Callie has no choice but to stay put with her kids. Smitten with waitress Lucky (Celeste O’Connor), Trevor applies for a job at the diner, while Phoebe is enrolled in summer school where frustrated teacher and seismologist Gary Grooberson (Paul Rudd channeling both Bill Murray and Rick Moranis in his performance) has his students spend the day watching VHS tapes of old horror movies. Phoebe befriends Grooberson, who tells her about the seismic activity that has been rattling Summerville, even though there are no tectonic plates nearby. She also befriends an Asian-American kid who calls himself Podcast (Logan Kim playing the film’s version of Data, the tech-savvy Chinese kid from 1986’s The Goonies), who produces, you guessed it, a podcast about the supernatural that has only one subscriber.

Lucky (Celeste O’Connor), Trevor (Finn Wolfhard), Podcat (Logan Kim) and Phoebe (McKenna Grace) in Columbia Pictures’ ‘Ghostbusters: Afterlife’

Meanwhile, back at the house, a friendly spirit engages Phoebe in a game of chess and guides her through the house’s every nook and cranny, where she finds an old, still functional ghost trap and her grandfather’s secret lair, as well as his proton pack and uniforms. Trevor has been doing some digging of his own and in the garage finds, covered underneath a tarp, the Ghostbusters’ old Ecto-1 station wagon, which he proceeds to repair.

Soon, Phoebe, Trevor, and Podcast are seen chasing the one ghost they spot after having set another one loose: Muncher, a metal-chewing, shard-spewing entity who looks like Slimer’s distant cousin. The Stay-Puft Marshmallow Man makes an appearance as well, this time as hundreds of cute tiny Gremlin-like beings happily wreaking havoc at that local Walmart. Turns out all of these ectoplasmic shenanigans are a sign that Gozer, the Ghostbusters’ androgynous Sumerian nemesis, is staging an apocalyptic comeback out in the middle of nowhere. The stage is set for a beat-by-beat remake of the original’s climax, with better effects and not a skyscraper in sight.

Spielberg’s name popped into my head continuously during Ghostbusters: Afterlife’s first hour. The set-up pretty much follows the formula established by Stranger Things, Netflix’s loving tribute to all things ’80s and Spielberg (the casting of Wolfhound, a series regular, is a dead giveaway). Yet, I liked this hour far more than its franchise-worshipping second half, in great part thanks to its cast, the easy chemistry between them, the natural way they delivered their dialogues, and for its celebration of the power of curiosity and knowledge.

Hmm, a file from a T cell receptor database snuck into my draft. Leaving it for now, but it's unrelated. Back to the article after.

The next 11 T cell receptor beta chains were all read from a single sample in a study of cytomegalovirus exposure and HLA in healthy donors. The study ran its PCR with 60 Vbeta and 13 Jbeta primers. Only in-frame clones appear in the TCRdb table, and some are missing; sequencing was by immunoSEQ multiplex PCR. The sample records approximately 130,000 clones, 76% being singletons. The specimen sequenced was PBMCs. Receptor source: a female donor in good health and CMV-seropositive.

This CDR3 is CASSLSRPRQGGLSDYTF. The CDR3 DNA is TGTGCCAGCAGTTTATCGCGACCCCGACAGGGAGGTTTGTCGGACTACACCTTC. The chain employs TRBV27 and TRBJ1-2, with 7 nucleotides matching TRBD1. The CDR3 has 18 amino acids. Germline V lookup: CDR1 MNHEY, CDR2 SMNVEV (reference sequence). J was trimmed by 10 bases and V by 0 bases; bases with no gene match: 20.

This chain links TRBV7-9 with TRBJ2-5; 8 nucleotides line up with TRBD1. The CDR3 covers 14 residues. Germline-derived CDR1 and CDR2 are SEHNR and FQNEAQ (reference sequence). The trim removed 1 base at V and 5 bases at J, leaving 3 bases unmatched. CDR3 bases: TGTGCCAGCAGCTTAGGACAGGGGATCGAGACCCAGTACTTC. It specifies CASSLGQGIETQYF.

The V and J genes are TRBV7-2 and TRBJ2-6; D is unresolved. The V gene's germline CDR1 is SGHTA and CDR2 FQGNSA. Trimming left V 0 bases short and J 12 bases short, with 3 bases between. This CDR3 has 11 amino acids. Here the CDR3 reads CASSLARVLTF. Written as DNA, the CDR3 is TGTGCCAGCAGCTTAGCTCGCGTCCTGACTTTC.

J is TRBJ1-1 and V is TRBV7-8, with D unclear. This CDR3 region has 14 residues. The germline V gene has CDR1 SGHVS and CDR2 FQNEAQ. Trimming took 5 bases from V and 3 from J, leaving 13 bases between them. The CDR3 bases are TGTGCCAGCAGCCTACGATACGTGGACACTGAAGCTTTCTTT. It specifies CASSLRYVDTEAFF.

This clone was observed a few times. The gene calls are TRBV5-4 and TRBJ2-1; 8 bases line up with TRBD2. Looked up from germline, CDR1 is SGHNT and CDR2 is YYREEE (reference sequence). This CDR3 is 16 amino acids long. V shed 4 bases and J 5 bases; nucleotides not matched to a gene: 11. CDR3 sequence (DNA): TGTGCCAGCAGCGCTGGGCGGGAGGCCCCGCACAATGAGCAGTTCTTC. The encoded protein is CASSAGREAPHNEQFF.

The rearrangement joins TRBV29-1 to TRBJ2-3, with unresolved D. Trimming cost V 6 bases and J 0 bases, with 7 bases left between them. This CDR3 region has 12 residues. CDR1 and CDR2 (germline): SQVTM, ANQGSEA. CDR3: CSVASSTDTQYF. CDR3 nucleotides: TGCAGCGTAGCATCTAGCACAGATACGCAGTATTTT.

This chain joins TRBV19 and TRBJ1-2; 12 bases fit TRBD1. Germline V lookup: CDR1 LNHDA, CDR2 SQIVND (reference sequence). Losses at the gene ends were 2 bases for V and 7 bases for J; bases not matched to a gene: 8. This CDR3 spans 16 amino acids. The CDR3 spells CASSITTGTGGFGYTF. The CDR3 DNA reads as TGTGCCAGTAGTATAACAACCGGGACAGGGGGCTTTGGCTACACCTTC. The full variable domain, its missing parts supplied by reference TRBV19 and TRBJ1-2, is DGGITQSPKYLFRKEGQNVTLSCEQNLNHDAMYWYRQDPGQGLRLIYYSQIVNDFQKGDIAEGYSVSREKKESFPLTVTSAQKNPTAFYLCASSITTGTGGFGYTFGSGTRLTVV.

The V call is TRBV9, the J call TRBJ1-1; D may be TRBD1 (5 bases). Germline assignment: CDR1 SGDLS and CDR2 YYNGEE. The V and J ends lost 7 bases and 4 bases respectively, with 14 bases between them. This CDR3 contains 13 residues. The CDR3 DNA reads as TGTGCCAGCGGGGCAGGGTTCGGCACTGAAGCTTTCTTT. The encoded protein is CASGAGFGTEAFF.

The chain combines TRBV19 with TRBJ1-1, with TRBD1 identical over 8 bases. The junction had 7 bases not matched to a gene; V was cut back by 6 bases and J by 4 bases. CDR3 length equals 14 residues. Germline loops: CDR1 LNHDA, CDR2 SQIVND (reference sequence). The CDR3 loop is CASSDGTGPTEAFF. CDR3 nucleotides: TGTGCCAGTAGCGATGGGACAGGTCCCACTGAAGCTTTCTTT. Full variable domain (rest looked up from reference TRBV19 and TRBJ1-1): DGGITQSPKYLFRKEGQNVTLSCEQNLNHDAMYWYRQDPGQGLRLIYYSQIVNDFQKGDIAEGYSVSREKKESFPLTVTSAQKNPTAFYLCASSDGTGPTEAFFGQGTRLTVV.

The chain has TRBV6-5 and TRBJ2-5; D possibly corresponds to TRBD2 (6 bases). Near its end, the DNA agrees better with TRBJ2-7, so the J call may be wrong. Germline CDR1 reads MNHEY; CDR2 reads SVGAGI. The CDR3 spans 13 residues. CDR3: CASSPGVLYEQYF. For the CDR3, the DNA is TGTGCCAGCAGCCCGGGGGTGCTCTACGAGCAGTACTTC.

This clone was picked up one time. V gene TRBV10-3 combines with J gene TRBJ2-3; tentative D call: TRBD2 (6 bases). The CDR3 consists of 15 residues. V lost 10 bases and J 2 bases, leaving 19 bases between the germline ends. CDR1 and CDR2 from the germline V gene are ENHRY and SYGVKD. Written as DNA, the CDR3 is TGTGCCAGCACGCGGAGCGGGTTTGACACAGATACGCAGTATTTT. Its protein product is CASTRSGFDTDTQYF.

The Mini-Pufts in Columbia Pictures’ ‘Ghostbusters: Afterlife’

Mckenna Grace captures the droll humor of the original film while delivering an engaging, sympathetic, and even refreshing performance as a know-it-all who just happens to be a girl—and in the process, shoving a middle finger at all those incels who objected to the idea of an all-women ghostbusting team. And as her mother, Coon elevates the role from the traditional one-dimensional parental unit of most ’80s films; you can feel the resentment and anger towards her absentee father in every word, in her tone of voice, but Coon is also delightfully coy in her scenes with Rudd.

But then the film succumbs to the need to please the lowest common denominator among its fan base, to the point that it does something that erased whatever goodwill I had for it. The way digital effects are deployed in this one key moment reminded me a lot of how documentarian Morgan Neville deepfaked Anthony Bourdain’s voice for one scene in his documentary Roadrunner. I won’t say more other than, as far as I am concerned, and regardless of the good intentions behind it, the huge dissonance created by the use of this technology.

That, and the inevitable return of the surviving members of the original team, are nothing more and nothing less than another example of how egregious and detrimental appeasing the fans has been to movies.


Featured image: Phoebe (Mckenna Grace) and Podcast (Logan Kim, left) fire a proton pack for the first time in Columbia Pictures’ ‘Ghostbusters: Afterlife’

Born in Santurce, Puerto Rico, Alejandro has been active in Latino media since 1988 when he and a group of 12 independent producers launched Orgullo Latino, a weekly newsmagazine series in the Chicago Access Network. Alejandro joined ¡Exito!, the Chicago Tribune’s Spanish-language weekly, as a freelance reporter in 1993, where he wrote about entertainment and culture with the occasional foray into politics. He was also a frequent contributor to the Chicago Tribune’s Tempo, Arts & Entertainment and Friday sections. Part of the transition team that replaced ¡Exito! with Hoy, and in 2004 he became Senior Editor for all three editions of Hoy (New York, Chicago and LA). He currently is a freelance writer, editor and media relations specialist in Chicago.